mind to find votes that would make him the winner.

And then at the same time you have a split screen with this meeting taking

place on Sunday evening where the president has set up an interesting

situation where he has both Mr. Clark and Mr. Rosen there before him to

present their competing visions for what the department should be doing. It

was described by two different officials, former administration officials,

as almost a bizarre version of "The Apprentice" in which they were -- which

one had a better plan.

HAYES: So what -- it sounds to me from reading your article that enough

people at DOJ get read into this plan that they essentially rebel en masse

and threaten to all quit if it`s pulled off? Is that right?

BENNER: Yes. So Sunday -- we`ll just go through the chronology. Midday

Sunday, Jeff Clark says to the attorney general -- acting Attorney General

Rosen, I believe that the president is going to remove you and put me in

your spot. And then a few hours later, Mr. Rosen`s deputy, the deputy

attorney general, calls an emergency conference call with the remaining top

leaders of the department.

He reads them into what`s going on. He explains what Mr. Clark has been up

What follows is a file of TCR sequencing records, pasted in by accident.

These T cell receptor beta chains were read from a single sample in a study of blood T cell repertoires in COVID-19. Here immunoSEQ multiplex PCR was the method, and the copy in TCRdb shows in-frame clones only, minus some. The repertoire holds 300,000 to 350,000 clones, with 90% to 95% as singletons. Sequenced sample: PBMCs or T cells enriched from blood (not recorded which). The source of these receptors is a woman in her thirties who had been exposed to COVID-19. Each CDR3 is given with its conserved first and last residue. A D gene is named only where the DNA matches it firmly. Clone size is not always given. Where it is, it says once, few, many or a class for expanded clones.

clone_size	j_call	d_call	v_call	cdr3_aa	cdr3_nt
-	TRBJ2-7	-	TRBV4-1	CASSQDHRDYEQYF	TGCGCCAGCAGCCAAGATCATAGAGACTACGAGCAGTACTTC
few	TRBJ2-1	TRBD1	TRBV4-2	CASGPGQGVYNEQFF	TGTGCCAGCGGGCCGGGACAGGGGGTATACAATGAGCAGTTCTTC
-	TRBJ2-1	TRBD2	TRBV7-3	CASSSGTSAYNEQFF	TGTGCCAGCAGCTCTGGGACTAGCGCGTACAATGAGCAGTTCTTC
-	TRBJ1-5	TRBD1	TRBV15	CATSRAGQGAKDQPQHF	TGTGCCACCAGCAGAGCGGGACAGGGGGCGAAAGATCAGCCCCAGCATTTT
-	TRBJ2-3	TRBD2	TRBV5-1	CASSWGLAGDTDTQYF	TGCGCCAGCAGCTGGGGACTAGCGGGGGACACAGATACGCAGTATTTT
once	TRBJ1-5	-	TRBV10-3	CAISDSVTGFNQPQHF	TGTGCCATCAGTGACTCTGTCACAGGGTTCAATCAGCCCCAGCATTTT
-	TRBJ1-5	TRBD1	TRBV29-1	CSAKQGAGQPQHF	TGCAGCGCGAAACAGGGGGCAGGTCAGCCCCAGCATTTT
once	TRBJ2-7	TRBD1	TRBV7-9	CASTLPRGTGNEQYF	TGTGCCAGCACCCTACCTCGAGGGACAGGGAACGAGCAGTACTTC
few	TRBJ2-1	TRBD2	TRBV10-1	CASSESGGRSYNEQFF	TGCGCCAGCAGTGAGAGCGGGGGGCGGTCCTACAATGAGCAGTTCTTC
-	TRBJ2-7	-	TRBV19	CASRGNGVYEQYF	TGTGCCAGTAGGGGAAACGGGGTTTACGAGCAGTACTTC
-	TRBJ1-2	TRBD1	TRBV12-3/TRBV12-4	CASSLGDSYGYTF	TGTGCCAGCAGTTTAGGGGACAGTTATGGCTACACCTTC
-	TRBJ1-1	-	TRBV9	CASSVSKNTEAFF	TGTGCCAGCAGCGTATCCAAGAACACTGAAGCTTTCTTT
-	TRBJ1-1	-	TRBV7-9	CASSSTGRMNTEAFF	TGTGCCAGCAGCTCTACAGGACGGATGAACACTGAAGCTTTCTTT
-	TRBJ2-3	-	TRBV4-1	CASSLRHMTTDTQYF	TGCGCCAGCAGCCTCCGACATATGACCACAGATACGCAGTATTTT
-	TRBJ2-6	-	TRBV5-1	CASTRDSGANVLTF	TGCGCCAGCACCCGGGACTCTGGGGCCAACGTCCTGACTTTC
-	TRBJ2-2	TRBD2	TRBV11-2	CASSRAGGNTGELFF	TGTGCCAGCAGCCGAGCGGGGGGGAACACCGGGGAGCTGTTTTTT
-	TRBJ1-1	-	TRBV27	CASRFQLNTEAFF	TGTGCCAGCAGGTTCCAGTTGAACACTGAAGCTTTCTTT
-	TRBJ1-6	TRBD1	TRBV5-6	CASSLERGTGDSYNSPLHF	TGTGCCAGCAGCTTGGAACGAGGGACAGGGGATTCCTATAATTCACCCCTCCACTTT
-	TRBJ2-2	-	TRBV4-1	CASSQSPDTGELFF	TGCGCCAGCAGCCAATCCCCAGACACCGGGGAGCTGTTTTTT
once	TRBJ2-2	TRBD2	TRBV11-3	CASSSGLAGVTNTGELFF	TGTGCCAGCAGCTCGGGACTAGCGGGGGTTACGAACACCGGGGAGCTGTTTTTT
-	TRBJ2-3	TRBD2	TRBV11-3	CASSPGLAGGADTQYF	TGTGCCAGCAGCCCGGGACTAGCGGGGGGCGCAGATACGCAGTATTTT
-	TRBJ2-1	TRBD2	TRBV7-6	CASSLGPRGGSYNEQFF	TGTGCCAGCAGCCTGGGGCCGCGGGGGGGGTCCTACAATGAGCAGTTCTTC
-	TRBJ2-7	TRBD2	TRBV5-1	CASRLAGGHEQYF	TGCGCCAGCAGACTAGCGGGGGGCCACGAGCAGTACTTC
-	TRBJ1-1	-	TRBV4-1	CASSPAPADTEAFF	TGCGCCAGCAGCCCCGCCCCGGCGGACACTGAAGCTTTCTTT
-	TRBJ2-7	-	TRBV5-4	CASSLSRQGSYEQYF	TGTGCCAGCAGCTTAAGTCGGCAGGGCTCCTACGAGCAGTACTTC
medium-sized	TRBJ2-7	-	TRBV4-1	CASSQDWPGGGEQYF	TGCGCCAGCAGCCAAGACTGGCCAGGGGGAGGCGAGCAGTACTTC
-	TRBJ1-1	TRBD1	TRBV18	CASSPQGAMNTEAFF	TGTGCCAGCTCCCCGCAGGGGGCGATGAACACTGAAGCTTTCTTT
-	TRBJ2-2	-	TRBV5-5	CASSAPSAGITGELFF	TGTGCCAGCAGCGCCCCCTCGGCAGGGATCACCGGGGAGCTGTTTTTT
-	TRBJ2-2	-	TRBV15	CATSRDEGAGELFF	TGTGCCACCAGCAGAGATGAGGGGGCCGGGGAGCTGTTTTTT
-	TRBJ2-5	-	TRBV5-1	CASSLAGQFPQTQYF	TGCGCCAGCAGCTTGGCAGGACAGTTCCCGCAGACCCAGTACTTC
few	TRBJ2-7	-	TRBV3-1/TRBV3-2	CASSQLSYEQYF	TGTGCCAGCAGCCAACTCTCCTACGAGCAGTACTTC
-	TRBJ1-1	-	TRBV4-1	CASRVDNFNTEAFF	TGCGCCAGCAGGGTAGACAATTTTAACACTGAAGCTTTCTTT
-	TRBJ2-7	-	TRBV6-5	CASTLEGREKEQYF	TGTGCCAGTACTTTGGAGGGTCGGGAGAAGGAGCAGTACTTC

to and they discuss what they`re going to do if in the coming hours the

president fires Jeffrey Rosen and replaces him with Mr. Clark. They decide

that the only option is to leave and so that was really powerful

information because in this meeting with the president that happened a

couple of hours later, other officials including the head of OLC, Steven

Engel, was there, they were able to tell the president, listen, if you do

this plan, it`s going to blow up this way. It will cause this kind of chaos

at the Justice Department.

If nothing else, nobody is going to pay attention to the Jeff Clark letter

to Georgia, they will be paying attention to the fact that you have created

a Saturday massacre and that was one of the compelling arguments to Mr.

Trump.

HAYES: OK. One last part of this, a little bit more of the puzzle. One of

the -- there`s this crazy thing that happens, right, which is that the U.S.

attorney in Atlanta abruptly resigns amidst all of this. And everybody

thinks, well, that`s weird. It looks like there`s something afoot here. And

we`ve been getting more and more reporting on that. It seems that that

resignation which we`ve now learned was essentially because he refused to -

- you know, prosecute some nonexistent voter fraud, that was sort of

connected to this entire undertaking.

BENNER: Well, I mean, I think that what we saw was that the president was

obviously very, very obsessed with Georgia in particular the counties that

included the city of Atlanta which is where that U.S. attorney`s office was

and where that U.S. attorney served. And so it was -- he was informed not